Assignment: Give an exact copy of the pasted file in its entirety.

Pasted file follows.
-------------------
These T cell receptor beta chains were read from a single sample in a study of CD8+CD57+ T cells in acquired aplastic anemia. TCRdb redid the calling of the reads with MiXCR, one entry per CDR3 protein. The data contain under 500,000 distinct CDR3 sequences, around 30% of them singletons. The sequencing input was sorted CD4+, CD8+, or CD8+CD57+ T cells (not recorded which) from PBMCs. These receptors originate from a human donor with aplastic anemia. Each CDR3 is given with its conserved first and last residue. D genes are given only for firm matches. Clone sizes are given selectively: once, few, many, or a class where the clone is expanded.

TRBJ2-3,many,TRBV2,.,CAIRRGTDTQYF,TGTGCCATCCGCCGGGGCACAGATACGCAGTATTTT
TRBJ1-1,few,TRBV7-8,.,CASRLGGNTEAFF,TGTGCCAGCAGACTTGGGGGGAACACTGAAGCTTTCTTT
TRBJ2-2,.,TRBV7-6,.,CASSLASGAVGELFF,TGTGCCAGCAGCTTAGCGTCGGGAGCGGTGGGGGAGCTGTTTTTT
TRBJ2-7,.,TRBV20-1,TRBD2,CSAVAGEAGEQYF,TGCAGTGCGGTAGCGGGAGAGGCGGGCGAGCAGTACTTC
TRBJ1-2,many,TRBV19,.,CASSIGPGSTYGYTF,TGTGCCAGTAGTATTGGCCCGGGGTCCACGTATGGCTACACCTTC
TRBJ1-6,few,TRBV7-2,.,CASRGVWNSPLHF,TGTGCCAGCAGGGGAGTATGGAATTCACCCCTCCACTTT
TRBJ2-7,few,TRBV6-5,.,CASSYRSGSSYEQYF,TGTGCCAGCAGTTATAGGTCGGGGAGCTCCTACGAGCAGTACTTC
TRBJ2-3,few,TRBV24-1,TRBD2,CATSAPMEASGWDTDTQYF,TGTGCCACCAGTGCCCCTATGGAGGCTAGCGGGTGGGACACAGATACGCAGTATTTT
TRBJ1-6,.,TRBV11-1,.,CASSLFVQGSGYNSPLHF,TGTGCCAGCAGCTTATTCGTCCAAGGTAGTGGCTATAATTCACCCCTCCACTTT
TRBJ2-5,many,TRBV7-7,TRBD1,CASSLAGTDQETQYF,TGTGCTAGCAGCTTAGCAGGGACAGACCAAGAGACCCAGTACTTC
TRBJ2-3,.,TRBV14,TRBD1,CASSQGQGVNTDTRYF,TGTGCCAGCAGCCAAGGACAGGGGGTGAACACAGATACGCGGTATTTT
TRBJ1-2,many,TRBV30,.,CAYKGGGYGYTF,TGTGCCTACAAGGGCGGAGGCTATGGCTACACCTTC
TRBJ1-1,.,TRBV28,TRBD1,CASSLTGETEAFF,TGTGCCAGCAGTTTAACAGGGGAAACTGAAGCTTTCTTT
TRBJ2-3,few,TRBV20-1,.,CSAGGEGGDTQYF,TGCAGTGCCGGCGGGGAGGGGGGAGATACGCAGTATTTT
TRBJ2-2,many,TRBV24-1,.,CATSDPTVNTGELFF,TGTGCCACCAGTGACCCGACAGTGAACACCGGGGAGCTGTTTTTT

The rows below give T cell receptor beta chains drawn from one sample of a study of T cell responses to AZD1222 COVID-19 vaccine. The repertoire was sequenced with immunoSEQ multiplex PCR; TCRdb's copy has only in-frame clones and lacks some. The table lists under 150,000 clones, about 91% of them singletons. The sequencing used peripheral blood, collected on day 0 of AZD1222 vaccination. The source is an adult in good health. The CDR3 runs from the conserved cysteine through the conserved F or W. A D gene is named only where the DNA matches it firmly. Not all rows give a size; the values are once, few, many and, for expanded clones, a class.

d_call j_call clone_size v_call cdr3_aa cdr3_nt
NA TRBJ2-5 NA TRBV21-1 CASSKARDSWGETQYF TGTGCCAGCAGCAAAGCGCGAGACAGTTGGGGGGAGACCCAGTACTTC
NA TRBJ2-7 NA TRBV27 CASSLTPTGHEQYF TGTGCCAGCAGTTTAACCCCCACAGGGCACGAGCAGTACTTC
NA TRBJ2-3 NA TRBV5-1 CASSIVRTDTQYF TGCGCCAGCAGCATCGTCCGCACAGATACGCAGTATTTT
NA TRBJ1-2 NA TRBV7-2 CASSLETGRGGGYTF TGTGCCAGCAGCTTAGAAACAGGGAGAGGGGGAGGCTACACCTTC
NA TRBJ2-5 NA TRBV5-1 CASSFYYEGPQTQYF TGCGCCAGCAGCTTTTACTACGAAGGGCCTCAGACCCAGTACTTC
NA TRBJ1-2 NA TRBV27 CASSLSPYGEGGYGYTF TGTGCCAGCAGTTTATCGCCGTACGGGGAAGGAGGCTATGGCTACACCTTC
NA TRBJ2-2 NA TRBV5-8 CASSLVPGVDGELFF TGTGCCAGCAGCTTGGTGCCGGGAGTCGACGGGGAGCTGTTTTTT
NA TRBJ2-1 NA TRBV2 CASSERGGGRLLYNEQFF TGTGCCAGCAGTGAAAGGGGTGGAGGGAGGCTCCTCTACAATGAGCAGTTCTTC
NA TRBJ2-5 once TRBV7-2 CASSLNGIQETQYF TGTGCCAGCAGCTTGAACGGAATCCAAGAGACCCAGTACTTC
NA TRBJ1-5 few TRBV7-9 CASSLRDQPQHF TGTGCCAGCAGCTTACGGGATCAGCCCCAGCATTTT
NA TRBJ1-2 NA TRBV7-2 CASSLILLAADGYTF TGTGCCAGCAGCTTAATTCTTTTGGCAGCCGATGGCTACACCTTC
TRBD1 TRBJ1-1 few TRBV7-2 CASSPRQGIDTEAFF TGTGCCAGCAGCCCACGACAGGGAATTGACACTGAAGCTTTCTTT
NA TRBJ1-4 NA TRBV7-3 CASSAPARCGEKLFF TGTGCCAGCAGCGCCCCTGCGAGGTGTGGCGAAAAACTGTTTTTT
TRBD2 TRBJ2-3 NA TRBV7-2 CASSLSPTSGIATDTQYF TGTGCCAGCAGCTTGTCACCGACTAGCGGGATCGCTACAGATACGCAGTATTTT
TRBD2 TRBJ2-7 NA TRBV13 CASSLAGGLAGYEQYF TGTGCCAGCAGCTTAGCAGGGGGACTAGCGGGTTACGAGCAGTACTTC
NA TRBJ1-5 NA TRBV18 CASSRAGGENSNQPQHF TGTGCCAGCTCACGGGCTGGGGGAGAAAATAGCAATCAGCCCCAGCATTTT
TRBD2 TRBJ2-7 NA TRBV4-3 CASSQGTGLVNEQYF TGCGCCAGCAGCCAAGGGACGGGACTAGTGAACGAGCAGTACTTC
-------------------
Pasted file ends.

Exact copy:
These T cell receptor beta chains were read from a single sample in a study of CD8+CD57+ T cells in acquired aplastic anemia. TCRdb redid the calling of the reads with MiXCR, one entry per CDR3 protein. The data contain under 500,000 distinct CDR3 sequences, around 30% of them singletons. The sequencing input was sorted CD4+, CD8+, or CD8+CD57+ T cells (not recorded which) from PBMCs. These receptors originate from a human donor with aplastic anemia. Each CDR3 is given with its conserved first and last residue. D genes are given only for firm matches. Clone sizes are given selectively: once, few, many, or a class where the clone is expanded.

TRBJ2-3,many,TRBV2,.,CAIRRGTDTQYF,TGTGCCATCCGCCGGGGCACAGATACGCAGTATTTT
TRBJ1-1,few,TRBV7-8,.,CASRLGGNTEAFF,TGTGCCAGCAGACTTGGGGGGAACACTGAAGCTTTCTTT
TRBJ2-2,.,TRBV7-6,.,CASSLASGAVGELFF,TGTGCCAGCAGCTTAGCGTCGGGAGCGGTGGGGGAGCTGTTTTTT
TRBJ2-7,.,TRBV20-1,TRBD2,CSAVAGEAGEQYF,TGCAGTGCGGTAGCGGGAGAGGCGGGCGAGCAGTACTTC
TRBJ1-2,many,TRBV19,.,CASSIGPGSTYGYTF,TGTGCCAGTAGTATTGGCCCGGGGTCCACGTATGGCTACACCTTC
TRBJ1-6,few,TRBV7-2,.,CASRGVWNSPLHF,TGTGCCAGCAGGGGAGTATGGAATTCACCCCTCCACTTT
TRBJ2-7,few,TRBV6-5,.,CASSYRSGSSYEQYF,TGTGCCAGCAGTTATAGGTCGGGGAGCTCCTACGAGCAGTACTTC
TRBJ2-3,few,TRBV24-1,TRBD2,CATSAPMEASGWDTDTQYF,TGTGCCACCAGTGCCCCTATGGAGGCTAGCGGGTGGGACACAGATACGCAGTATTTT
TRBJ1-6,.,TRBV11-1,.,CASSLFVQGSGYNSPLHF,TGTGCCAGCAGCTTATTCGTCCAAGGTAGTGGCTATAATTCACCCCTCCACTTT
TRBJ2-5,many,TRBV7-7,TRBD1,CASSLAGTDQETQYF,TGTGCTAGCAGCTTAGCAGGGACAGACCAAGAGACCCAGTACTTC
TRBJ2-3,.,TRBV14,TRBD1,CASSQGQGVNTDTRYF,TGTGCCAGCAGCCAAGGACAGGGGGTGAACACAGATACGCGGTATTTT
TRBJ1-2,many,TRBV30,.,CAYKGGGYGYTF,TGTGCCTACAAGGGCGGAGGCTATGGCTACACCTTC
TRBJ1-1,.,TRBV28,TRBD1,CASSLTGETEAFF,TGTGCCAGCAGTTTAACAGGGGAAACTGAAGCTTTCTTT
TRBJ2-3,few,TRBV20-1,.,CSAGGEGGDTQYF,TGCAGTGCCGGCGGGGAGGGGGGAGATACGCAGTATTTT
TRBJ2-2,many,TRBV24-1,.,CATSDPTVNTGELFF,TGTGCCACCAGTGACCCGACAGTGAACACCGGGGAGCTGTTTTTT

The rows below give T cell receptor beta chains drawn from one sample of a study of T cell responses to AZD1222 COVID-19 vaccine. The repertoire was sequenced with immunoSEQ multiplex PCR; TCRdb's copy has only in-frame clones and lacks some. The table lists under 150,000 clones, about 91% of them singletons. The sequencing used peripheral blood, collected on day 0 of AZD1222 vaccination. The source is an adult in good health. The CDR3 runs from the conserved cysteine through the conserved F or W. A D gene is named only where the DNA matches it firmly. Not all rows give a size; the values are once, few, many and, for expanded clones, a class.

d_call j_call clone_size v_call cdr3_aa cdr3_nt
NA TRBJ2-5 NA TRBV21-1 CASSKARDSWGETQYF TGTGCCAGCAGCAAAGCGCGAGACAGTTGGGGGGAGACCCAGTACTTC
NA TRBJ2-7 NA TRBV27 CASSLTPTGHEQYF TGTGCCAGCAGTTTAACCCCCACAGGGCACGAGCAGTACTTC
NA TRBJ2-3 NA TRBV5-1 CASSIVRTDTQYF TGCGCCAGCAGCATCGTCCGCACAGATACGCAGTATTTT
NA TRBJ1-2 NA TRBV7-2 CASSLETGRGGGYTF TGTGCCAGCAGCTTAGAAACAGGGAGAGGGGGAGGCTACACCTTC
NA TRBJ2-5 NA TRBV5-1 CASSFYYEGPQTQYF TGCGCCAGCAGCTTTTACTACGAAGGGCCTCAGACCCAGTACTTC
NA TRBJ1-2 NA TRBV27 CASSLSPYGEGGYGYTF TGTGCCAGCAGTTTATCGCCGTACGGGGAAGGAGGCTATGGCTACACCTTC
NA TRBJ2-2 NA TRBV5-8 CASSLVPGVDGELFF TGTGCCAGCAGCTTGGTGCCGGGAGTCGACGGGGAGCTGTTTTTT
NA TRBJ2-1 NA TRBV2 CASSERGGGRLLYNEQFF TGTGCCAGCAGTGAAAGGGGTGGAGGGAGGCTCCTCTACAATGAGCAGTTCTTC
NA TRBJ2-5 once TRBV7-2 CASSLNGIQETQYF TGTGCCAGCAGCTTGAACGGAATCCAAGAGACCCAGTACTTC
NA TRBJ1-5 few TRBV7-9 CASSLRDQPQHF TGTGCCAGCAGCTTACGGGATCAGCCCCAGCATTTT
NA TRBJ1-2 NA TRBV7-2 CASSLILLAADGYTF TGTGCCAGCAGCTTAATTCTTTTGGCAGCCGATGGCTACACCTTC
TRBD1 TRBJ1-1 few TRBV7-2 CASSPRQGIDTEAFF TGTGCCAGCAGCCCACGACAGGGAATTGACACTGAAGCTTTCTTT
NA TRBJ1-4 NA TRBV7-3 CASSAPARCGEKLFF TGTGCCAGCAGCGCCCCTGCGAGGTGTGGCGAAAAACTGTTTTTT
TRBD2 TRBJ2-3 NA TRBV7-2 CASSLSPTSGIATDTQYF TGTGCCAGCAGCTTGTCACCGACTAGCGGGATCGCTACAGATACGCAGTATTTT
TRBD2 TRBJ2-7 NA TRBV13 CASSLAGGLAGYEQYF TGTGCCAGCAGCTTAGCAGGGGGACTAGCGGGTTACGAGCAGTACTTC
NA TRBJ1-5 NA TRBV18 CASSRAGGENSNQPQHF TGTGCCAGCTCACGGGCTGGGGGAGAAAATAGCAATCAGCCCCAGCATTTT
TRBD2 TRBJ2-7 NA TRBV4-3 CASSQGTGLVNEQYF TGCGCCAGCAGCCAAGGGACGGGACTAGTGAACGAGCAGTACTTC